• CBD-Isolate is a crystalline solid or powder consisting of almost pure CBD. Just like (full spectrum) extracts, isolate can be obtained from hemp plants containing CBD. During extraction and subsequent purification, all non-CBD components are almost completely removed, so that the final product contains 99% pure CBD.On the one hand, this means that synergies and potentials resulting from the presence of other valuable ingredients of the hemp plant are not utilized. On the other hand, the use of isolate can also be advantageous in certain situations, e.g. due to its flexible application and comparatively low price.
  • Limonene belong to the terpenes and are found in higher concentrations, as the name suggests, in citrus fruits and are responsible for their characteristic smell.Limonene is often used as an inexpensive fragrance, e.g. for cleaning agents, as citrus scent is associated with freshness and cleanliness. It is also used as a vegetable insecticide and in preservatives and cosmetic products.Limonene are considered to be mood-lifting, antidepressant, immunostimulant, antimicrobial and are used in skin therapy.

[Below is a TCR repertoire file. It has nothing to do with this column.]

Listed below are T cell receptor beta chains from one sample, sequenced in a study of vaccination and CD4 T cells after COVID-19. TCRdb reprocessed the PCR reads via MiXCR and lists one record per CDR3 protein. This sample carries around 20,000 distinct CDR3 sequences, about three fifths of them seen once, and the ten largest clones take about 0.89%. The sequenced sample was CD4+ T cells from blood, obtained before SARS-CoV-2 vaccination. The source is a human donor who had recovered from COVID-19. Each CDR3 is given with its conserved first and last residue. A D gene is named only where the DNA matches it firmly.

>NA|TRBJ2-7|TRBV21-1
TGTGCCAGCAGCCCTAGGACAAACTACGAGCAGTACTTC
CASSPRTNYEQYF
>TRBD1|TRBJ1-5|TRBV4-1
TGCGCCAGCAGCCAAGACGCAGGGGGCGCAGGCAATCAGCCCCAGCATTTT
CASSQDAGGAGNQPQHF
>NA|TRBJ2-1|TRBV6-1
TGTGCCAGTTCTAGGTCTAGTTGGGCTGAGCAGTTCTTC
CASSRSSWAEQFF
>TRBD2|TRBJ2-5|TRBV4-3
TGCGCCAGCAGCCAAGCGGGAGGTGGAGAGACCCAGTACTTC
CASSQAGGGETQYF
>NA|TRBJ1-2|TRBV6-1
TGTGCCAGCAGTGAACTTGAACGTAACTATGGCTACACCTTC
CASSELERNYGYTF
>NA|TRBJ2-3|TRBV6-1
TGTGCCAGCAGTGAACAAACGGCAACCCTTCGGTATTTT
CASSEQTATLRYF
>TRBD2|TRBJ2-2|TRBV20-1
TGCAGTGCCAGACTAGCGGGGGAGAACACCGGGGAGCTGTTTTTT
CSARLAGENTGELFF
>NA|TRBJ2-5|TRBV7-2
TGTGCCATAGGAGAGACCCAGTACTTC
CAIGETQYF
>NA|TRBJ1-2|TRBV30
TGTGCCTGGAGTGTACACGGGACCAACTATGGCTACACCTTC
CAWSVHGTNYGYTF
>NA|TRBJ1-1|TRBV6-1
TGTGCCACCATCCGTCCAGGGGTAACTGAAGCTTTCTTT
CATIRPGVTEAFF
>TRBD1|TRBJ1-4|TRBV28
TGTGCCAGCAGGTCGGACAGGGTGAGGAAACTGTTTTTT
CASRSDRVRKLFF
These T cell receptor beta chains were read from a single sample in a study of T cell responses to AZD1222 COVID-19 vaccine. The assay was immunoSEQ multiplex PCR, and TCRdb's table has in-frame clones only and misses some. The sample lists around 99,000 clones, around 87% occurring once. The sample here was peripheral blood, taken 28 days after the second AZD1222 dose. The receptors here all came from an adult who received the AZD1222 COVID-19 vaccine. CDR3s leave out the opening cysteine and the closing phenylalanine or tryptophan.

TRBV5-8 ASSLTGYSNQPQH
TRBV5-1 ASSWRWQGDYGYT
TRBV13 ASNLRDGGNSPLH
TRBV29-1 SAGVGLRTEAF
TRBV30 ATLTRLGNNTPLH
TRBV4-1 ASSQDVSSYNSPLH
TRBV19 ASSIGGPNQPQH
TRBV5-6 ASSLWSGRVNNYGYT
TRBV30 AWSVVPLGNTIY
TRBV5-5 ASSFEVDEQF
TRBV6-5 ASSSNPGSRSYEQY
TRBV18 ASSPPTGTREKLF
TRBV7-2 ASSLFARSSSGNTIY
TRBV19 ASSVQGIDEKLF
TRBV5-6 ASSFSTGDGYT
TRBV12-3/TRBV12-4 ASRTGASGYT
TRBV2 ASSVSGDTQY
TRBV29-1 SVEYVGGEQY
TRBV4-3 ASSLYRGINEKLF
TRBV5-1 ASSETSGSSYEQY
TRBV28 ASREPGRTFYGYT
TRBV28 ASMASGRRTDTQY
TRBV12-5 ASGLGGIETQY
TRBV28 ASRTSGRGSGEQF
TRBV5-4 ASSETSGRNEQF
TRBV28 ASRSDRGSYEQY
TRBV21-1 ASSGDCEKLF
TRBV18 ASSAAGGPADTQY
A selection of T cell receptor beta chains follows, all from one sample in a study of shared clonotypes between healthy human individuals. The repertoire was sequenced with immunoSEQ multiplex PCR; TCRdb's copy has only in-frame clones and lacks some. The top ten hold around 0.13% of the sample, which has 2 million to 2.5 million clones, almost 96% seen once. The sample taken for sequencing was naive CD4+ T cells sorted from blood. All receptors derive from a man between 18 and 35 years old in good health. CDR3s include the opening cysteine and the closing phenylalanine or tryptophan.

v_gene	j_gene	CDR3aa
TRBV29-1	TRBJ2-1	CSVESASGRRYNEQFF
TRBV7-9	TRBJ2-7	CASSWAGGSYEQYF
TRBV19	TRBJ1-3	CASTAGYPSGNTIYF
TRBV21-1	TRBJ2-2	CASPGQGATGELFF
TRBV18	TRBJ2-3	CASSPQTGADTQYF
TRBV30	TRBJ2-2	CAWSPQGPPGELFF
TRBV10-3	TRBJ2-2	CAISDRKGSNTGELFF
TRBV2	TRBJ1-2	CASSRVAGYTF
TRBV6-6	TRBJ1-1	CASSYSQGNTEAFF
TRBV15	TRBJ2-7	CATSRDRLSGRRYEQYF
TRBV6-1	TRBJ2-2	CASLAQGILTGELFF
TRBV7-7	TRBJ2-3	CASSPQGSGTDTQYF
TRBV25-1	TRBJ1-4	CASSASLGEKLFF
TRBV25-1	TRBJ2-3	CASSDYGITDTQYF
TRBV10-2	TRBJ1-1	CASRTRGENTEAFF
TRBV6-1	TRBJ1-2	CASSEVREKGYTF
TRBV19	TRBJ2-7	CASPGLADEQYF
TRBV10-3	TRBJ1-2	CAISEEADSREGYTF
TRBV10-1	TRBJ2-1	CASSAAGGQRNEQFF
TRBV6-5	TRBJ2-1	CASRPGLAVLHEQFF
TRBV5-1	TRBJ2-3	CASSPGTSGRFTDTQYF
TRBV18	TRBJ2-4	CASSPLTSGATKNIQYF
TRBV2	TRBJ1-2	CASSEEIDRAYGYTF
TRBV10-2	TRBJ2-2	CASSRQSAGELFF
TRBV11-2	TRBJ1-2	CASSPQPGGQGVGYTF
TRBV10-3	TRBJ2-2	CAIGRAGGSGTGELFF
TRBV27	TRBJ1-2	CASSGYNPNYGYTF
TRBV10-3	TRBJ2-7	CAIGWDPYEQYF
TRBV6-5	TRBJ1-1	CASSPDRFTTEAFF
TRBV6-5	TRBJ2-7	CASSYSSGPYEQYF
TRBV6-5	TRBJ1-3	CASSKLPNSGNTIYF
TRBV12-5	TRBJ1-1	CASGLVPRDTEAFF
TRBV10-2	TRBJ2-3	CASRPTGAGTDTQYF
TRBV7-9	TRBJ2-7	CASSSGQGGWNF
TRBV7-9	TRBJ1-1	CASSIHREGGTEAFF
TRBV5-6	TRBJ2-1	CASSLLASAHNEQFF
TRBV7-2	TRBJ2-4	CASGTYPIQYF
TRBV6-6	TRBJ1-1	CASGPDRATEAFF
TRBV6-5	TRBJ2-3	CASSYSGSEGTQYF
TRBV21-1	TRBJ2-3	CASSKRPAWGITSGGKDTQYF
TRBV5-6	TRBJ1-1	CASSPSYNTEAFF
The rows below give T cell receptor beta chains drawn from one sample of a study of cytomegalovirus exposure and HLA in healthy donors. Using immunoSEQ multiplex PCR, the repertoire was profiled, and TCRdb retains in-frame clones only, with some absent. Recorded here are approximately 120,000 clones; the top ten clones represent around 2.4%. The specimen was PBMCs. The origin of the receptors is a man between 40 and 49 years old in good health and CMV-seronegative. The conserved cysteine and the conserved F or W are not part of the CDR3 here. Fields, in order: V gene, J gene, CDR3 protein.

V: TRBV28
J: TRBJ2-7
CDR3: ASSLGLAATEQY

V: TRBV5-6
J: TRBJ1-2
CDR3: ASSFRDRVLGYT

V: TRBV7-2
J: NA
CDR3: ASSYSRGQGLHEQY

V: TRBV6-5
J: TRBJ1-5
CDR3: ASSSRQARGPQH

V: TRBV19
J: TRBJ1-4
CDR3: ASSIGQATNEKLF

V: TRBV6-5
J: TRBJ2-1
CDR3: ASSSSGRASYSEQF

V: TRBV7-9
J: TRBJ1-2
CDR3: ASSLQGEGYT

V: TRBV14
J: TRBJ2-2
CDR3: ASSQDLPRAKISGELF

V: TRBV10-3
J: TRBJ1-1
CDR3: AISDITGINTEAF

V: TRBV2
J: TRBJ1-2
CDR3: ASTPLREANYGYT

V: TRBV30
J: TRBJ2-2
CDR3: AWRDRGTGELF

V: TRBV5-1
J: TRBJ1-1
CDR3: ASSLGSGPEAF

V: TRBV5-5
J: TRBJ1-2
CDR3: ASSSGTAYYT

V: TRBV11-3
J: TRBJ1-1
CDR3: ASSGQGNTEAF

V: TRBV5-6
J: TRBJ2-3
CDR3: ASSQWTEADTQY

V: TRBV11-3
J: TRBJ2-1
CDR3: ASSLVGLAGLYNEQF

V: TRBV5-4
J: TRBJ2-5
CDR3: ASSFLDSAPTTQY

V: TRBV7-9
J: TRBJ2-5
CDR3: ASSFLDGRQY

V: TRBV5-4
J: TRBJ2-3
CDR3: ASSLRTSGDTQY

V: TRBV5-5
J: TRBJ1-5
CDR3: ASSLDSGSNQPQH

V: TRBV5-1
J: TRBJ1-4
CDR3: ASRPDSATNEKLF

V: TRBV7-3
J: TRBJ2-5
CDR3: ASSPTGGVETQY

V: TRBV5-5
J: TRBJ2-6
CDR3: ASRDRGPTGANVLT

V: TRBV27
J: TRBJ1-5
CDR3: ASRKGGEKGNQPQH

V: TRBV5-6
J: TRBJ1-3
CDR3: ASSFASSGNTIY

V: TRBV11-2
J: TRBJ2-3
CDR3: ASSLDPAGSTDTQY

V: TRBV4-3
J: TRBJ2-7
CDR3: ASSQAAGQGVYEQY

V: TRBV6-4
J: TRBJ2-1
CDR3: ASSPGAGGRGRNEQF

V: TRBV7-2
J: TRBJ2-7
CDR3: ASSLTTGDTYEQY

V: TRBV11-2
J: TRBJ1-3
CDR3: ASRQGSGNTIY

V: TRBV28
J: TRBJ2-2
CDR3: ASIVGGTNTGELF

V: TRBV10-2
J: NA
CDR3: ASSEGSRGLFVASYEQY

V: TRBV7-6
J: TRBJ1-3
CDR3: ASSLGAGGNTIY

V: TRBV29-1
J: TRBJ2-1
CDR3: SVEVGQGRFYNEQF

• In liposomal formulation, the value-giving component of the formulation (e.g. CBD) is introduced into the interior or into the double membrane layer of so-called liposomes. The advantage of such a formulation is, among other things, that substances can be better absorbed by the body in this way, which in their natural form may be poorly bioavailable. The bioavailability of e.g. CBD, i.e. the proportion of absorbed CBD that reaches the bloodstream, can be effectively increased by this.